<https://www.rfc-editor.org/info/rfc2119>.

   [RFC3986]  Berners-Lee, T., Fielding, R., and L. Masinter, "Uniform
              Resource Identifier (URI): Generic Syntax", STD 66,
              RFC 3986, DOI 10.17487/RFC3986, January 2005,
              <https://www.rfc-editor.org/info/rfc3986>.

   [RFC6570]  Gregorio, J., Fielding, R., Hadley, M., Nottingham, M.,
              and D. Orchard, "URI Template", RFC 6570,
              DOI 10.17487/RFC6570, March 2012,
              <https://www.rfc-editor.org/info/rfc6570>.

   [RFC7234]  Fielding, R., Ed., Nottingham, M., Ed., and J. Reschke,
              Ed., "Hypertext Transfer Protocol (HTTP/1.1): Caching",
              RFC 7234, DOI 10.17487/RFC7234, June 2014,
              <https://www.rfc-editor.org/info/rfc7234>.

   [RFC8259]  Bray, T., Ed., "The JavaScript Object Notation (JSON) Data
              Interchange Format", STD 90, RFC 8259,
              DOI 10.17487/RFC8259, December 2017,
              <https://www.rfc-editor.org/info/rfc8259>.

   [RFC8288]  Nottingham, M., "Web Linking", RFC 8288,
              DOI 10.17487/RFC8288, October 2017,
              <https://www.rfc-editor.org/info/rfc8288>.

11.2.  Informative References

   [RFC3339]  Klyne, G. and C. Newman, "Date and Time on the Internet:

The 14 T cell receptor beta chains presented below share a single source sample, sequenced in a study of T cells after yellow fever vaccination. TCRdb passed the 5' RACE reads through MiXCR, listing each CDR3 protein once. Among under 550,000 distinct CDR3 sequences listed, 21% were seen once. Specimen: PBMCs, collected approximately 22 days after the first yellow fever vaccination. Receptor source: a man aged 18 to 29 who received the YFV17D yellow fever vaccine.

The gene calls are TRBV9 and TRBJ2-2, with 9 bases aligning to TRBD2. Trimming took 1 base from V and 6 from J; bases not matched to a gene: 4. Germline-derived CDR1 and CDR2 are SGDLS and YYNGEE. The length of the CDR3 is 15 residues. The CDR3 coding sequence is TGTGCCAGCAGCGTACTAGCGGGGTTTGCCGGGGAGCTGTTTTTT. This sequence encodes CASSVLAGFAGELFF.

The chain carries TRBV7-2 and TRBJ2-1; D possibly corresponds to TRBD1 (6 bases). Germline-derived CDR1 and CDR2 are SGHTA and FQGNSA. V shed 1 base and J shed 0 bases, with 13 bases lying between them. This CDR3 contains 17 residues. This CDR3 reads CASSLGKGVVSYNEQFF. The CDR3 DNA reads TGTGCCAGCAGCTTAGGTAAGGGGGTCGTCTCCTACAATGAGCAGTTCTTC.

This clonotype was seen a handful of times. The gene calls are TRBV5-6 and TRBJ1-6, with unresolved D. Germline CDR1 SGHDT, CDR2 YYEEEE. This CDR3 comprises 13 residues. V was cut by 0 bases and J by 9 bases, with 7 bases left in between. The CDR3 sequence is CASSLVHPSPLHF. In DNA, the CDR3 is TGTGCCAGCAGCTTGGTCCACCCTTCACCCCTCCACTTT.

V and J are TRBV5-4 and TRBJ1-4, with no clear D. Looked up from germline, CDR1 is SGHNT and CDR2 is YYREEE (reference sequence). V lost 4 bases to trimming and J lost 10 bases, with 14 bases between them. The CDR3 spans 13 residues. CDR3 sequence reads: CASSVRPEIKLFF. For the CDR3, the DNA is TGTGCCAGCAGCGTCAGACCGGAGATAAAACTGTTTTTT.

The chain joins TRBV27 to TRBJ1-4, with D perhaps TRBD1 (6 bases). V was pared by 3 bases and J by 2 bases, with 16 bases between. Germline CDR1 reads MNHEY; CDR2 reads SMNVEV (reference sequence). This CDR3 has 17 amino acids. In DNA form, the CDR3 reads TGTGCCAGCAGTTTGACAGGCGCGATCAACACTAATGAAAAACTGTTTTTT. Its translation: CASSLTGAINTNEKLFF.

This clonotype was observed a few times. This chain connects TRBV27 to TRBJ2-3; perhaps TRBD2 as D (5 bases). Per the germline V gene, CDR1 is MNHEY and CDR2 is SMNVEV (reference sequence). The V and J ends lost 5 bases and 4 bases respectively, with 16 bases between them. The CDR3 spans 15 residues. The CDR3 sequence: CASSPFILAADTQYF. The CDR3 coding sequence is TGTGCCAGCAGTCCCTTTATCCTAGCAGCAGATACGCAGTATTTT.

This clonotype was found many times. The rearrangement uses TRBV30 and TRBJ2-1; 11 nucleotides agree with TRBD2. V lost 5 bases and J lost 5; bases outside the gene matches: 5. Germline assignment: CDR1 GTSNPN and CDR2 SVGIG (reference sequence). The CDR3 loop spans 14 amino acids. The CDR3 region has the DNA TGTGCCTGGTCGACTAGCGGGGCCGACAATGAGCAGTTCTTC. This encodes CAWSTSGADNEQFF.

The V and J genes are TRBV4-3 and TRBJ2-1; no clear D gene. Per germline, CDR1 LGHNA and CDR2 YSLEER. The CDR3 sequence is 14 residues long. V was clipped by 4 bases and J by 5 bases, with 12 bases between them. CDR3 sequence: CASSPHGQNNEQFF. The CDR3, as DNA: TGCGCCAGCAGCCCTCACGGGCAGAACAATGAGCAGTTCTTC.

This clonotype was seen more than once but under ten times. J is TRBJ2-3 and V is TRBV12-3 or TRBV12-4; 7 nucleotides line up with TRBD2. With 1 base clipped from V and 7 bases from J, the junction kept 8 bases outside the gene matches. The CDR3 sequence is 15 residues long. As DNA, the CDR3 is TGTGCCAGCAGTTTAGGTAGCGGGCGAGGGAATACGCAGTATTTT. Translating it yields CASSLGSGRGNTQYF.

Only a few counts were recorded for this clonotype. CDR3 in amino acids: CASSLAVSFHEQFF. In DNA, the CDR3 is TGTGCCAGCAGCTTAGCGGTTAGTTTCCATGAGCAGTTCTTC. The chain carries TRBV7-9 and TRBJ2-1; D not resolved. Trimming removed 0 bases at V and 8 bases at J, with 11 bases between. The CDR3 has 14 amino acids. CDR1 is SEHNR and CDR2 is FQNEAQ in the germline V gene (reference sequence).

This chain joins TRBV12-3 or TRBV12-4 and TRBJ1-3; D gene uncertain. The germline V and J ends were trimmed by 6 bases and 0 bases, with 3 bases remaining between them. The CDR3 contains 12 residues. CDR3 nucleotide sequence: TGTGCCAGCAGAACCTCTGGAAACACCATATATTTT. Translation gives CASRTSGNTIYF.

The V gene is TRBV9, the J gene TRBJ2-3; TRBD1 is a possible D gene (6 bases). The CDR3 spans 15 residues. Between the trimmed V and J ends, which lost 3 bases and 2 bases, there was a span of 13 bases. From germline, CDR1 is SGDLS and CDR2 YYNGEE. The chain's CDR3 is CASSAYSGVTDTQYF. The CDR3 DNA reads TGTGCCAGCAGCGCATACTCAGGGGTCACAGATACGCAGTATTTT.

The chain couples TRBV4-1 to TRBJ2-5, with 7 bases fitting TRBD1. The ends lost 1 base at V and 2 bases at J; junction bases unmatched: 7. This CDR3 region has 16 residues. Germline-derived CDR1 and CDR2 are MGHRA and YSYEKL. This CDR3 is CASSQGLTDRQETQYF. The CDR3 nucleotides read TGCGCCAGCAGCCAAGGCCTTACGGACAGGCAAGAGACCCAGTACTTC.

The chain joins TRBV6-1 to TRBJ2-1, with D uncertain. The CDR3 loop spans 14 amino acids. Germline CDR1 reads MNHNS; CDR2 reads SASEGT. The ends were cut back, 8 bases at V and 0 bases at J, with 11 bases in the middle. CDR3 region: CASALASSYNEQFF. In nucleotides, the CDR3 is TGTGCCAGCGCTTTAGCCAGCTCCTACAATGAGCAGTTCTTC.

Timestamps", RFC 3339, DOI 10.17487/RFC3339, July 2002,
              <https://www.rfc-editor.org/info/rfc3339>.

   [RFC6838]  Freed, N., Klensin, J., and T. Hansen, "Media Type
              Specifications and Registration Procedures", BCP 13,
              RFC 6838, DOI 10.17487/RFC6838, January 2013,
              <https://www.rfc-editor.org/info/rfc6838>.

   [RFC7230]  Fielding, R., Ed. and J. Reschke, Ed., "Hypertext Transfer
              Protocol (HTTP/1.1): Message Syntax and Routing",
              RFC 7230, DOI 10.17487/RFC7230, June 2014,
              <https://www.rfc-editor.org/info/rfc7230>.







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Internet-Draft  Health Check Response Format for HTTP AP   November 2020


   [RFC7231]  Fielding, R., Ed. and J. Reschke, Ed., "Hypertext Transfer
              Protocol (HTTP/1.1): Semantics and Content", RFC 7231,
              DOI 10.17487/RFC7231, June 2014,
              <https://www.rfc-editor.org/info/rfc7231>.

Author's Address

   Irakli Nadareishvili
   114 5th Avenue
   New York,
   United States of America

   Email: irakli@gmail.com
   URI:   http://www.freshblurbs.com